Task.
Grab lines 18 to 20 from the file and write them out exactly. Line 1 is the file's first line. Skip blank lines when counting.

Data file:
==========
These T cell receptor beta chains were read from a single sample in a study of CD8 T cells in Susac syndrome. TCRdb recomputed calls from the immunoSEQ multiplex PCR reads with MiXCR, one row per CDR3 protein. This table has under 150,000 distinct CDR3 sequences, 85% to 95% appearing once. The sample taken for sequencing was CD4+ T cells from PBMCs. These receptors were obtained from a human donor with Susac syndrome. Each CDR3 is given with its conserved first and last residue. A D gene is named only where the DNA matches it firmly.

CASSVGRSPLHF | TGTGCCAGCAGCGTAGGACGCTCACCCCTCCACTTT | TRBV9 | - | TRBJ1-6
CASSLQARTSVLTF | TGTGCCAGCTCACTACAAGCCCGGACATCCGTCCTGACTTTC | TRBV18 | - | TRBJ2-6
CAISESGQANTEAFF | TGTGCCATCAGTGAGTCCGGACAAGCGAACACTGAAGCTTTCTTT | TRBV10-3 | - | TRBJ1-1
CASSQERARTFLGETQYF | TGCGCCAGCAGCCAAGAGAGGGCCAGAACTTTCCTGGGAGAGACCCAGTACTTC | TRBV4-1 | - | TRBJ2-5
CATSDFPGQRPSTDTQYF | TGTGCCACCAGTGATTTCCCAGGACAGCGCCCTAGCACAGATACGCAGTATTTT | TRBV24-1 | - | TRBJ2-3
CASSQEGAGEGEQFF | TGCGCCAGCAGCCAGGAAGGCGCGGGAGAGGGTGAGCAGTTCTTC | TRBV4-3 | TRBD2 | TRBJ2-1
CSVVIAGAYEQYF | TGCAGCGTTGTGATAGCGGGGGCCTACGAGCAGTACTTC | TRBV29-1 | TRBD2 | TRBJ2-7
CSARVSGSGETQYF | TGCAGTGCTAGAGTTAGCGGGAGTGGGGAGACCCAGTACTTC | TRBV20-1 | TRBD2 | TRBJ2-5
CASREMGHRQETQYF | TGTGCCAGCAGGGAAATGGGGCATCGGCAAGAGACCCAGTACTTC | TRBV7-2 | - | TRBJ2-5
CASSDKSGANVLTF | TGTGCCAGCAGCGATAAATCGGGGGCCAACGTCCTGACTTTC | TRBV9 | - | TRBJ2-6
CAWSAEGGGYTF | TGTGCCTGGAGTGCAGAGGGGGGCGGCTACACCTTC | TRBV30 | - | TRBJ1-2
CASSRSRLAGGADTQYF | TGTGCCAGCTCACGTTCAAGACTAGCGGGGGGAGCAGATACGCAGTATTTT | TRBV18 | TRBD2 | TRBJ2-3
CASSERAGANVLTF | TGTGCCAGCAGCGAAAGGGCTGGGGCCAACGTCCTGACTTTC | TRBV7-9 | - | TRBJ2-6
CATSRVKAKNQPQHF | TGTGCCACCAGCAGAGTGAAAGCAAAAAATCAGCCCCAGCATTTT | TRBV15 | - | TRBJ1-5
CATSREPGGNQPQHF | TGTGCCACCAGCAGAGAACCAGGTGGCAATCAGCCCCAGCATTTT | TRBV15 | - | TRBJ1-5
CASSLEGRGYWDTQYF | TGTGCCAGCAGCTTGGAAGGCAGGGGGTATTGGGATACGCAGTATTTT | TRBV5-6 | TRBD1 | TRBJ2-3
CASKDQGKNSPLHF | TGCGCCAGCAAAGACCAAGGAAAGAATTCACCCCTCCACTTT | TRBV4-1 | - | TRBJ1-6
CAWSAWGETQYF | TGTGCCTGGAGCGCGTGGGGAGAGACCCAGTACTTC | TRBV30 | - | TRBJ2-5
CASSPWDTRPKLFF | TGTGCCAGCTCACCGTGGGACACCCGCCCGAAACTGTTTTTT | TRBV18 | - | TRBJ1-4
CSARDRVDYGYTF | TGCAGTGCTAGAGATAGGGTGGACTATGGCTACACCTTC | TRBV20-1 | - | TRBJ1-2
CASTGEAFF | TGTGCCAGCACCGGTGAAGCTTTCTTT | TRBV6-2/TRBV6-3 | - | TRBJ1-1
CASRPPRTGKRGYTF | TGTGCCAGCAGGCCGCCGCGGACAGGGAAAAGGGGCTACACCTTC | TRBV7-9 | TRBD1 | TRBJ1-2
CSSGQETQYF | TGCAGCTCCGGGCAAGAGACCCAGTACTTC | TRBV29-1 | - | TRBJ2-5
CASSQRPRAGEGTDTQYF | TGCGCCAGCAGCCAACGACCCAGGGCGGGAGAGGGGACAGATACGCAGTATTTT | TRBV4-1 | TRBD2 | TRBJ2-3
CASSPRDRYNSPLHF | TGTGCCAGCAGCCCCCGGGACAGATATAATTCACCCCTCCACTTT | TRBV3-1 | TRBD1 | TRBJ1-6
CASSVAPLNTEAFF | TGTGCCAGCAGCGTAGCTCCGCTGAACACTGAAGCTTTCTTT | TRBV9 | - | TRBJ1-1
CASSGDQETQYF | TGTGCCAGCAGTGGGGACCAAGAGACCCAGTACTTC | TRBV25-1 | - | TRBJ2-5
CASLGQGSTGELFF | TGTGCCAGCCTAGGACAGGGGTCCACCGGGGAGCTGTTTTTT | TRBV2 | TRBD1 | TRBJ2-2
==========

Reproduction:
CASKDQGKNSPLHF | TGCGCCAGCAAAGACCAAGGAAAGAATTCACCCCTCCACTTT | TRBV4-1 | - | TRBJ1-6
CAWSAWGETQYF | TGTGCCTGGAGCGCGTGGGGAGAGACCCAGTACTTC | TRBV30 | - | TRBJ2-5
CASSPWDTRPKLFF | TGTGCCAGCTCACCGTGGGACACCCGCCCGAAACTGTTTTTT | TRBV18 | - | TRBJ1-4